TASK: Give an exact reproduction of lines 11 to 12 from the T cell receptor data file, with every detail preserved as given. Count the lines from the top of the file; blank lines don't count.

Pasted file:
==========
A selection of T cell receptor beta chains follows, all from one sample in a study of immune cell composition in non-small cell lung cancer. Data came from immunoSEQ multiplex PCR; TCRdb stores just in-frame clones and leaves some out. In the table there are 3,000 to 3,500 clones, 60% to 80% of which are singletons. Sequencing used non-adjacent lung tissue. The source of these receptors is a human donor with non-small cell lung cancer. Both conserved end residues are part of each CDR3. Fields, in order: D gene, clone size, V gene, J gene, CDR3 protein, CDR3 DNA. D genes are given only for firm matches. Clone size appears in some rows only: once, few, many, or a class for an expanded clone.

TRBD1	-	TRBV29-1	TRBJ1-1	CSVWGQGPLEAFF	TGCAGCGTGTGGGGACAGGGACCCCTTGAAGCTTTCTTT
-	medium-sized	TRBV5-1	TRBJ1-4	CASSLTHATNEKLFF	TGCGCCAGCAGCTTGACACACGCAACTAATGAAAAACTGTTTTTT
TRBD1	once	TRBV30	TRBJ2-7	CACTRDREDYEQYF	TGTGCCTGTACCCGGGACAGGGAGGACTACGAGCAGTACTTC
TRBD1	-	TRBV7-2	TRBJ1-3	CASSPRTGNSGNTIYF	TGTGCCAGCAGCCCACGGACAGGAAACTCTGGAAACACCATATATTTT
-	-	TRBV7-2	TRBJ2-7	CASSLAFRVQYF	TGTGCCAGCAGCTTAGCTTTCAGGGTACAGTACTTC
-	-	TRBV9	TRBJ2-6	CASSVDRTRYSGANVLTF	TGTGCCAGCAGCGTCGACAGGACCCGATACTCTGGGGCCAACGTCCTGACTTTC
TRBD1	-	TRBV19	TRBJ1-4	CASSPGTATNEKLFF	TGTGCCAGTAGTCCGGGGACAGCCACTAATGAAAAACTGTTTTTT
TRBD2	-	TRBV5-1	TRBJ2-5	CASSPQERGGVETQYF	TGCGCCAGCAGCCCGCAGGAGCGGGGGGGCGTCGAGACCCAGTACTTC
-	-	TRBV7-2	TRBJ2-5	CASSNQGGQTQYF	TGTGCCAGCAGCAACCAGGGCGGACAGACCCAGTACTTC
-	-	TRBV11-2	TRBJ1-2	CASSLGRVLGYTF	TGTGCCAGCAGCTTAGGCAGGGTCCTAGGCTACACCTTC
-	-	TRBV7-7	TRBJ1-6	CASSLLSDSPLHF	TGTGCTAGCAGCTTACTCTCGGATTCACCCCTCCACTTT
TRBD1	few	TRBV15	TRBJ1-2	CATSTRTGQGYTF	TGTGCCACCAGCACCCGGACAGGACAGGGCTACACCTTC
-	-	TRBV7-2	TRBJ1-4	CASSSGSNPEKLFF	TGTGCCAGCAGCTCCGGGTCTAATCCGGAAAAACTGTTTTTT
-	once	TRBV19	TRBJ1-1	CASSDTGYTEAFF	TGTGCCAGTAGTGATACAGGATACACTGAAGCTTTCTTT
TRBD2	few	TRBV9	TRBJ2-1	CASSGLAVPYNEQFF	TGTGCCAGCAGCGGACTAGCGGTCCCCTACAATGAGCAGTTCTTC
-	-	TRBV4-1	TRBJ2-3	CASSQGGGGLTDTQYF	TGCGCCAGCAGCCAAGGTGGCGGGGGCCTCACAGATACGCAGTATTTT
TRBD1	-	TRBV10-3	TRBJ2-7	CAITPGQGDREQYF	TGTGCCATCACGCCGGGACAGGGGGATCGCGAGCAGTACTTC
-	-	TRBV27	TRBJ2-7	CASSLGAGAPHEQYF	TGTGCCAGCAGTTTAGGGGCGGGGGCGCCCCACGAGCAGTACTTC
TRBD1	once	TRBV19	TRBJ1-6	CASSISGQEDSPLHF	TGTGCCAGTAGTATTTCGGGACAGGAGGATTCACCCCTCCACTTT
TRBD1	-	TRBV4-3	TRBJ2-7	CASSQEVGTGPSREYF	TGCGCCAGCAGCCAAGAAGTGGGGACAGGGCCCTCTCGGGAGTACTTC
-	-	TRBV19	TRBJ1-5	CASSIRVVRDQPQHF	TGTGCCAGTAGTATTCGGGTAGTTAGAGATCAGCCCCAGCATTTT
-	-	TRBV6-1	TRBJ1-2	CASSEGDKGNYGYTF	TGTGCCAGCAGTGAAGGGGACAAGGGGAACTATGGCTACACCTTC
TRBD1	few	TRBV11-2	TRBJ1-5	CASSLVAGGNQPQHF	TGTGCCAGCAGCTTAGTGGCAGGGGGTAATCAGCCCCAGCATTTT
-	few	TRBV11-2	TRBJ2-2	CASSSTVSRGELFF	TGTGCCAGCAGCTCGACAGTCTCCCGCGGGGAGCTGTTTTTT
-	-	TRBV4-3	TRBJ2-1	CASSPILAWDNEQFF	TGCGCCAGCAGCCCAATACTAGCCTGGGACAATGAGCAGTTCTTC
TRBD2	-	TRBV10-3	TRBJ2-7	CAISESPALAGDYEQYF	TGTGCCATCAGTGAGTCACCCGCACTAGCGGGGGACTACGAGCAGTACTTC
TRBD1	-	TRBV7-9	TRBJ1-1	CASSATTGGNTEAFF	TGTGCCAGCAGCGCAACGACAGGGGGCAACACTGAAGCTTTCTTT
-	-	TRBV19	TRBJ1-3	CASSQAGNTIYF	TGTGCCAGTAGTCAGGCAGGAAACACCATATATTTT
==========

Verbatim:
-	-	TRBV11-2	TRBJ1-2	CASSLGRVLGYTF	TGTGCCAGCAGCTTAGGCAGGGTCCTAGGCTACACCTTC
-	-	TRBV7-7	TRBJ1-6	CASSLLSDSPLHF	TGTGCTAGCAGCTTACTCTCGGATTCACCCCTCCACTTT